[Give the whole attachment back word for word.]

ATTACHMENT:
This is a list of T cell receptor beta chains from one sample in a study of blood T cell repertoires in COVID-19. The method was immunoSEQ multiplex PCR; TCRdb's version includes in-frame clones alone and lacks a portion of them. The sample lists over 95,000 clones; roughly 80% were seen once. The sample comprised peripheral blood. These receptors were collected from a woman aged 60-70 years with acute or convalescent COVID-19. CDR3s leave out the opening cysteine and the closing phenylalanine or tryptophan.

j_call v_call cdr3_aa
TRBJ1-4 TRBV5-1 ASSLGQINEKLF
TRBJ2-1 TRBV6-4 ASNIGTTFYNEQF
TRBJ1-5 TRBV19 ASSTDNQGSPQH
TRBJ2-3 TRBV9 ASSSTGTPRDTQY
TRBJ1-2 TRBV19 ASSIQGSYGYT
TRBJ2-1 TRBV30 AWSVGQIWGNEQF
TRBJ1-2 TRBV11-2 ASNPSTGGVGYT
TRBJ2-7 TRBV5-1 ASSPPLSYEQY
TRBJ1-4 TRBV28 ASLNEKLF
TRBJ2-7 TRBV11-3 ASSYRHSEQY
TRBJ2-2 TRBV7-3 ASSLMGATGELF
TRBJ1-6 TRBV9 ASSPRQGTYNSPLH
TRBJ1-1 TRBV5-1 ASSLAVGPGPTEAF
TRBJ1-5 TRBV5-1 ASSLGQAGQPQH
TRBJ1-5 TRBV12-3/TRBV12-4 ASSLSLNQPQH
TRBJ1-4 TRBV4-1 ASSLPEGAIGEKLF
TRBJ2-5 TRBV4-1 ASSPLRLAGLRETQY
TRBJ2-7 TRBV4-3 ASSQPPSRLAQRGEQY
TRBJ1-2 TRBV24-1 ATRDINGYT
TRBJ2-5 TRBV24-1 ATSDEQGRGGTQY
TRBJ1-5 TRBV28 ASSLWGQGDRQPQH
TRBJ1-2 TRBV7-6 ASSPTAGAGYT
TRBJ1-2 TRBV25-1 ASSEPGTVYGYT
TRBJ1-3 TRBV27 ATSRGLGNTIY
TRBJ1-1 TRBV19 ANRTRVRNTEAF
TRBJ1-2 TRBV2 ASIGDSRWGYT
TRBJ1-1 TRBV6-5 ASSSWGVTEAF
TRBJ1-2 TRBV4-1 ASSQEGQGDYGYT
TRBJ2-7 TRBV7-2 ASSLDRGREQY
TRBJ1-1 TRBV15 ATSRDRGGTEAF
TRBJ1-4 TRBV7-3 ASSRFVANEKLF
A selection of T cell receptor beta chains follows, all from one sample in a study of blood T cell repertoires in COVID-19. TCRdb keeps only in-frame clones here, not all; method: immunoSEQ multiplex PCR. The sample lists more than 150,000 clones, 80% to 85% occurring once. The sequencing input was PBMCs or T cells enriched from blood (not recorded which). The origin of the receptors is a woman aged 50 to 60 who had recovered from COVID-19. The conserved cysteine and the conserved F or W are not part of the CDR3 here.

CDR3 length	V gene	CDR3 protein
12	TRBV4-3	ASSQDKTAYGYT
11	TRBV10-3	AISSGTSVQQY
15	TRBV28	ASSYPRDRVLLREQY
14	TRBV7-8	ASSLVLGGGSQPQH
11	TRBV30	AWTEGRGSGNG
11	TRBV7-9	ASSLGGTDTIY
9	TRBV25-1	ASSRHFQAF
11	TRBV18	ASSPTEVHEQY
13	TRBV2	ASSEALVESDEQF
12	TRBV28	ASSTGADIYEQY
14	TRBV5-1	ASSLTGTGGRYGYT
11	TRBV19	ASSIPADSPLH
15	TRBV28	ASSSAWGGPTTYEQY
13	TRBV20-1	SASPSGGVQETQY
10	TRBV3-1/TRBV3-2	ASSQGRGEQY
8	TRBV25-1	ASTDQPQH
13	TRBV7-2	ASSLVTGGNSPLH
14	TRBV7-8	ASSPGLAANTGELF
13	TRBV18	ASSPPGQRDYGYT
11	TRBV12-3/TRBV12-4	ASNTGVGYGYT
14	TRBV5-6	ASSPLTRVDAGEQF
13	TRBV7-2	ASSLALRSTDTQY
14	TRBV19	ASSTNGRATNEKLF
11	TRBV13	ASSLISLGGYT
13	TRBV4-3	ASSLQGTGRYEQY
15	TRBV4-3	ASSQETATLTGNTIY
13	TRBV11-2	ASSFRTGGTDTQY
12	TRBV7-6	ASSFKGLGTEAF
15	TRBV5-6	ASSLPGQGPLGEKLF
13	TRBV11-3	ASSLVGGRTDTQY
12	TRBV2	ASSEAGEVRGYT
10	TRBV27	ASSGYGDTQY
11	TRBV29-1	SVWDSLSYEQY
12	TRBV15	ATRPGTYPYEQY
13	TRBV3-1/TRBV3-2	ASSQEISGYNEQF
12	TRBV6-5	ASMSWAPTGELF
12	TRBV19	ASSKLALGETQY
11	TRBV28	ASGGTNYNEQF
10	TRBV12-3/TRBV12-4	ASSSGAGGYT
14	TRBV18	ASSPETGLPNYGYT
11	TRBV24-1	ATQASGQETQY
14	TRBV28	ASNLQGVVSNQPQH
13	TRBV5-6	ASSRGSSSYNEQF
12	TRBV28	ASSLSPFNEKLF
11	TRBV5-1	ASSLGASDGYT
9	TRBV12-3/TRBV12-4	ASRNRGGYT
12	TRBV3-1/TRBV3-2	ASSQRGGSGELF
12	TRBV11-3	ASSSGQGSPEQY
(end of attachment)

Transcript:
This is a list of T cell receptor beta chains from one sample in a study of blood T cell repertoires in COVID-19. The method was immunoSEQ multiplex PCR; TCRdb's version includes in-frame clones alone and lacks a portion of them. The sample lists over 95,000 clones; roughly 80% were seen once. The sample comprised peripheral blood. These receptors were collected from a woman aged 60-70 years with acute or convalescent COVID-19. CDR3s leave out the opening cysteine and the closing phenylalanine or tryptophan.

j_call v_call cdr3_aa
TRBJ1-4 TRBV5-1 ASSLGQINEKLF
TRBJ2-1 TRBV6-4 ASNIGTTFYNEQF
TRBJ1-5 TRBV19 ASSTDNQGSPQH
TRBJ2-3 TRBV9 ASSSTGTPRDTQY
TRBJ1-2 TRBV19 ASSIQGSYGYT
TRBJ2-1 TRBV30 AWSVGQIWGNEQF
TRBJ1-2 TRBV11-2 ASNPSTGGVGYT
TRBJ2-7 TRBV5-1 ASSPPLSYEQY
TRBJ1-4 TRBV28 ASLNEKLF
TRBJ2-7 TRBV11-3 ASSYRHSEQY
TRBJ2-2 TRBV7-3 ASSLMGATGELF
TRBJ1-6 TRBV9 ASSPRQGTYNSPLH
TRBJ1-1 TRBV5-1 ASSLAVGPGPTEAF
TRBJ1-5 TRBV5-1 ASSLGQAGQPQH
TRBJ1-5 TRBV12-3/TRBV12-4 ASSLSLNQPQH
TRBJ1-4 TRBV4-1 ASSLPEGAIGEKLF
TRBJ2-5 TRBV4-1 ASSPLRLAGLRETQY
TRBJ2-7 TRBV4-3 ASSQPPSRLAQRGEQY
TRBJ1-2 TRBV24-1 ATRDINGYT
TRBJ2-5 TRBV24-1 ATSDEQGRGGTQY
TRBJ1-5 TRBV28 ASSLWGQGDRQPQH
TRBJ1-2 TRBV7-6 ASSPTAGAGYT
TRBJ1-2 TRBV25-1 ASSEPGTVYGYT
TRBJ1-3 TRBV27 ATSRGLGNTIY
TRBJ1-1 TRBV19 ANRTRVRNTEAF
TRBJ1-2 TRBV2 ASIGDSRWGYT
TRBJ1-1 TRBV6-5 ASSSWGVTEAF
TRBJ1-2 TRBV4-1 ASSQEGQGDYGYT
TRBJ2-7 TRBV7-2 ASSLDRGREQY
TRBJ1-1 TRBV15 ATSRDRGGTEAF
TRBJ1-4 TRBV7-3 ASSRFVANEKLF
A selection of T cell receptor beta chains follows, all from one sample in a study of blood T cell repertoires in COVID-19. TCRdb keeps only in-frame clones here, not all; method: immunoSEQ multiplex PCR. The sample lists more than 150,000 clones, 80% to 85% occurring once. The sequencing input was PBMCs or T cells enriched from blood (not recorded which). The origin of the receptors is a woman aged 50 to 60 who had recovered from COVID-19. The conserved cysteine and the conserved F or W are not part of the CDR3 here.

CDR3 length	V gene	CDR3 protein
12	TRBV4-3	ASSQDKTAYGYT
11	TRBV10-3	AISSGTSVQQY
15	TRBV28	ASSYPRDRVLLREQY
14	TRBV7-8	ASSLVLGGGSQPQH
11	TRBV30	AWTEGRGSGNG
11	TRBV7-9	ASSLGGTDTIY
9	TRBV25-1	ASSRHFQAF
11	TRBV18	ASSPTEVHEQY
13	TRBV2	ASSEALVESDEQF
12	TRBV28	ASSTGADIYEQY
14	TRBV5-1	ASSLTGTGGRYGYT
11	TRBV19	ASSIPADSPLH
15	TRBV28	ASSSAWGGPTTYEQY
13	TRBV20-1	SASPSGGVQETQY
10	TRBV3-1/TRBV3-2	ASSQGRGEQY
8	TRBV25-1	ASTDQPQH
13	TRBV7-2	ASSLVTGGNSPLH
14	TRBV7-8	ASSPGLAANTGELF
13	TRBV18	ASSPPGQRDYGYT
11	TRBV12-3/TRBV12-4	ASNTGVGYGYT
14	TRBV5-6	ASSPLTRVDAGEQF
13	TRBV7-2	ASSLALRSTDTQY
14	TRBV19	ASSTNGRATNEKLF
11	TRBV13	ASSLISLGGYT
13	TRBV4-3	ASSLQGTGRYEQY
15	TRBV4-3	ASSQETATLTGNTIY
13	TRBV11-2	ASSFRTGGTDTQY
12	TRBV7-6	ASSFKGLGTEAF
15	TRBV5-6	ASSLPGQGPLGEKLF
13	TRBV11-3	ASSLVGGRTDTQY
12	TRBV2	ASSEAGEVRGYT
10	TRBV27	ASSGYGDTQY
11	TRBV29-1	SVWDSLSYEQY
12	TRBV15	ATRPGTYPYEQY
13	TRBV3-1/TRBV3-2	ASSQEISGYNEQF
12	TRBV6-5	ASMSWAPTGELF
12	TRBV19	ASSKLALGETQY
11	TRBV28	ASGGTNYNEQF
10	TRBV12-3/TRBV12-4	ASSSGAGGYT
14	TRBV18	ASSPETGLPNYGYT
11	TRBV24-1	ATQASGQETQY
14	TRBV28	ASNLQGVVSNQPQH
13	TRBV5-6	ASSRGSSSYNEQF
12	TRBV28	ASSLSPFNEKLF
11	TRBV5-1	ASSLGASDGYT
9	TRBV12-3/TRBV12-4	ASRNRGGYT
12	TRBV3-1/TRBV3-2	ASSQRGGSGELF
12	TRBV11-3	ASSSGQGSPEQY